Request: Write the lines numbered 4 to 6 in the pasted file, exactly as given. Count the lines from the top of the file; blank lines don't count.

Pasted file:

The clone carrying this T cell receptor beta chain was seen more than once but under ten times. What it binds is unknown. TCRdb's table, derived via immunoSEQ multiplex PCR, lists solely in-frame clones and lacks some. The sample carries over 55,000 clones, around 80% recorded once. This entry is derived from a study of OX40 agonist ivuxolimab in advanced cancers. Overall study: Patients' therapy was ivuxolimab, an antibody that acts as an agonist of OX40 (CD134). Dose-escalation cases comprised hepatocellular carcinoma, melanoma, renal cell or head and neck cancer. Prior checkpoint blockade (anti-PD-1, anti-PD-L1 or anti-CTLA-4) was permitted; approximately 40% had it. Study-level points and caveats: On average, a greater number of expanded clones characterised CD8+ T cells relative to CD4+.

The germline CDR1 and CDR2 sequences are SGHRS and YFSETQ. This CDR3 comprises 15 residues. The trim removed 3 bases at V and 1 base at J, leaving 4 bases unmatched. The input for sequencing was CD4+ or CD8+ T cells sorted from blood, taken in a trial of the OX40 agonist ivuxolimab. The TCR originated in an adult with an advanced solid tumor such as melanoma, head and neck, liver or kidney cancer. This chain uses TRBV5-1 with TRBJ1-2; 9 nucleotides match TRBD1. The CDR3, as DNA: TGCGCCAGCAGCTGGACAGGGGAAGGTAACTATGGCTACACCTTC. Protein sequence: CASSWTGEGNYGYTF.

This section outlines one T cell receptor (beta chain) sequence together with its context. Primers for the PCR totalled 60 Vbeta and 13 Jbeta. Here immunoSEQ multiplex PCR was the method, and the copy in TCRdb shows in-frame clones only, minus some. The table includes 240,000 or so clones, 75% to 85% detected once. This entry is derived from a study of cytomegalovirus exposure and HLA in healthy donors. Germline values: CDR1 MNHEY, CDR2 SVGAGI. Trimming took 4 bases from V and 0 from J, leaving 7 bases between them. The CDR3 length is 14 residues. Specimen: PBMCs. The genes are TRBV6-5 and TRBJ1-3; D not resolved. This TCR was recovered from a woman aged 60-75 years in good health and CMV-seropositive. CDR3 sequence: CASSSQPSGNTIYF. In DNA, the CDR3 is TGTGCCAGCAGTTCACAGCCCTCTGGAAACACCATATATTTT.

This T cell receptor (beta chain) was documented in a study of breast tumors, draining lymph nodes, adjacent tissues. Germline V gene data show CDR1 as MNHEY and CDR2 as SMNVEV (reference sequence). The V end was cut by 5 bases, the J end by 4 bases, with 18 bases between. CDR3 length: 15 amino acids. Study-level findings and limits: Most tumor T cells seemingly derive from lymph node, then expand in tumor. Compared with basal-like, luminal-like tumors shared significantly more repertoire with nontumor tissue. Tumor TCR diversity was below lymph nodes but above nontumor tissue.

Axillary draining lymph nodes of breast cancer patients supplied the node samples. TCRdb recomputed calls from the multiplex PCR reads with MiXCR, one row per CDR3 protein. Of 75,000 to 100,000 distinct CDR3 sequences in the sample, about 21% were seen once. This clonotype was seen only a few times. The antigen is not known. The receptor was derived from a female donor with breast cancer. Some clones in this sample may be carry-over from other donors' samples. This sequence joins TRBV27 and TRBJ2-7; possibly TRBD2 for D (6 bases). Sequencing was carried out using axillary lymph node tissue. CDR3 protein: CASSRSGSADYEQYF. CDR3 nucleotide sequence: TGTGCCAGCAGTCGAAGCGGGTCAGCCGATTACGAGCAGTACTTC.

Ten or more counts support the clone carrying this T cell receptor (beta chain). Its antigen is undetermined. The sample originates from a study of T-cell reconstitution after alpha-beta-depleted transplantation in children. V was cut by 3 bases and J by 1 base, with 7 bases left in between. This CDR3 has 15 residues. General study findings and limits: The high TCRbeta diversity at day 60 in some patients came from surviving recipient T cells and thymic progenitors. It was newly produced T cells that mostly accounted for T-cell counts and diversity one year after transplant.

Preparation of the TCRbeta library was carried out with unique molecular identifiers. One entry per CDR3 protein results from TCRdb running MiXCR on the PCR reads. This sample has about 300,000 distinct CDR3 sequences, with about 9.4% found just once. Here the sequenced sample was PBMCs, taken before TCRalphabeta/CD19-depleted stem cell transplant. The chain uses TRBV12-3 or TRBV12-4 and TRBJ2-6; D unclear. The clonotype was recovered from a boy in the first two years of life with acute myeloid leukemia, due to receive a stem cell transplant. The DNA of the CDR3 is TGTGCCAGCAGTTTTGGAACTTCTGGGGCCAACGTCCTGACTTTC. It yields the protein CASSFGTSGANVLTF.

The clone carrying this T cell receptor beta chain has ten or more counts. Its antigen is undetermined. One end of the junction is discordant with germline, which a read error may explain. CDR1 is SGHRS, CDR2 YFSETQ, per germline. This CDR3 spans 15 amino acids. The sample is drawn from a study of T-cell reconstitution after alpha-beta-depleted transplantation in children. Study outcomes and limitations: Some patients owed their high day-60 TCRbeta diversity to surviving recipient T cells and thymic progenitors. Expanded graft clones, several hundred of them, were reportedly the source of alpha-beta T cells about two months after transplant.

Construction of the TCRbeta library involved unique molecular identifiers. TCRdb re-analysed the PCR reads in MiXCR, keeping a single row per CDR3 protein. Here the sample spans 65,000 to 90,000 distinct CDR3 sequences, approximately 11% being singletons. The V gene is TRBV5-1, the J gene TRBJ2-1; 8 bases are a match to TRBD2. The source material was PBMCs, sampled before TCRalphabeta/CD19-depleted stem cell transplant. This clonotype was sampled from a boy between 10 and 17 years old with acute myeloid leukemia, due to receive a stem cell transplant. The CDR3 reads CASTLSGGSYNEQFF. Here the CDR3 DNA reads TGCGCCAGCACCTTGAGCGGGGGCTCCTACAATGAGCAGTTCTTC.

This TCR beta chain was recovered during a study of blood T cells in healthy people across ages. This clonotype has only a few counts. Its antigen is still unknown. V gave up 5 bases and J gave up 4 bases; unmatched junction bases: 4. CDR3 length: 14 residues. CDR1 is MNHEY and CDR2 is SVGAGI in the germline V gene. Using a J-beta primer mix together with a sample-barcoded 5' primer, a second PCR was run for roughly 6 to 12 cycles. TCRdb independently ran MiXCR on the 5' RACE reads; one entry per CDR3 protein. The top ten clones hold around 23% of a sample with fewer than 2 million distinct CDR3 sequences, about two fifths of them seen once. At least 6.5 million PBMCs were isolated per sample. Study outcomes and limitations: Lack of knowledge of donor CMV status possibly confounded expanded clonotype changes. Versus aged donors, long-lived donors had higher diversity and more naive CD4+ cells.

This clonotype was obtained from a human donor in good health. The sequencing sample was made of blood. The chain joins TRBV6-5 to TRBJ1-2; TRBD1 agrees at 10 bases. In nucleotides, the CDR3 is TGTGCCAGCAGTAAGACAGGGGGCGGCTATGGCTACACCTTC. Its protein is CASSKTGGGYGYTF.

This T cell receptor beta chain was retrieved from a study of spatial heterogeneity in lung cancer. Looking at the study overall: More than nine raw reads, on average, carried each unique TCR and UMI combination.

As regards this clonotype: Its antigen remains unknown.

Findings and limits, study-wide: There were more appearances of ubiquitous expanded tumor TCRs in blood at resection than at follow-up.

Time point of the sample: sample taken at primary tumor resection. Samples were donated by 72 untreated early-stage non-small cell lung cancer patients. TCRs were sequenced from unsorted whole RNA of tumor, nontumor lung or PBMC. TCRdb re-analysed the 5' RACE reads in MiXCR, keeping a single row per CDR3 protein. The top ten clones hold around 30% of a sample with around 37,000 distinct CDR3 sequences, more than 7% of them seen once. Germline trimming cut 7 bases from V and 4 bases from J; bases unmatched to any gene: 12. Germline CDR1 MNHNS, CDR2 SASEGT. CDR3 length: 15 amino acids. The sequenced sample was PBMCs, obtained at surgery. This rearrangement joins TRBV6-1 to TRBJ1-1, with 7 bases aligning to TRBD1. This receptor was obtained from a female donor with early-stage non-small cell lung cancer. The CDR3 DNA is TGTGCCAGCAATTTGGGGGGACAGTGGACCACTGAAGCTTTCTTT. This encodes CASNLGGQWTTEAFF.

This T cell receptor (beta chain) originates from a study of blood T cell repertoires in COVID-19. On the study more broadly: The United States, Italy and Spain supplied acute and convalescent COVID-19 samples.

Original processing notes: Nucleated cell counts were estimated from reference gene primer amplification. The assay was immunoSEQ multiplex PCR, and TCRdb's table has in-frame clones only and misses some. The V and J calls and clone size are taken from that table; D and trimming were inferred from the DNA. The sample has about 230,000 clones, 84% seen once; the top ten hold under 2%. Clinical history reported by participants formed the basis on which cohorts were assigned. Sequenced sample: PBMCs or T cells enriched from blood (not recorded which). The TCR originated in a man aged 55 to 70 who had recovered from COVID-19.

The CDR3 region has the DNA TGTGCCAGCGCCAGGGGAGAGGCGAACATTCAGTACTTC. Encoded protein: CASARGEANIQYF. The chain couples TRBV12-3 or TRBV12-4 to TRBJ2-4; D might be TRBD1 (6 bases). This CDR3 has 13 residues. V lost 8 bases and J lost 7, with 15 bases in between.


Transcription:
This T cell receptor (beta chain) was documented in a study of breast tumors, draining lymph nodes, adjacent tissues. Germline V gene data show CDR1 as MNHEY and CDR2 as SMNVEV (reference sequence). The V end was cut by 5 bases, the J end by 4 bases, with 18 bases between. CDR3 length: 15 amino acids. Study-level findings and limits: Most tumor T cells seemingly derive from lymph node, then expand in tumor. Compared with basal-like, luminal-like tumors shared significantly more repertoire with nontumor tissue. Tumor TCR diversity was below lymph nodes but above nontumor tissue.

Axillary draining lymph nodes of breast cancer patients supplied the node samples. TCRdb recomputed calls from the multiplex PCR reads with MiXCR, one row per CDR3 protein. Of 75,000 to 100,000 distinct CDR3 sequences in the sample, about 21% were seen once. This clonotype was seen only a few times. The antigen is not known. The receptor was derived from a female donor with breast cancer. Some clones in this sample may be carry-over from other donors' samples. This sequence joins TRBV27 and TRBJ2-7; possibly TRBD2 for D (6 bases). Sequencing was carried out using axillary lymph node tissue. CDR3 protein: CASSRSGSADYEQYF. CDR3 nucleotide sequence: TGTGCCAGCAGTCGAAGCGGGTCAGCCGATTACGAGCAGTACTTC.

Ten or more counts support the clone carrying this T cell receptor (beta chain). Its antigen is undetermined. The sample originates from a study of T-cell reconstitution after alpha-beta-depleted transplantation in children. V was cut by 3 bases and J by 1 base, with 7 bases left in between. This CDR3 has 15 residues. General study findings and limits: The high TCRbeta diversity at day 60 in some patients came from surviving recipient T cells and thymic progenitors. It was newly produced T cells that mostly accounted for T-cell counts and diversity one year after transplant.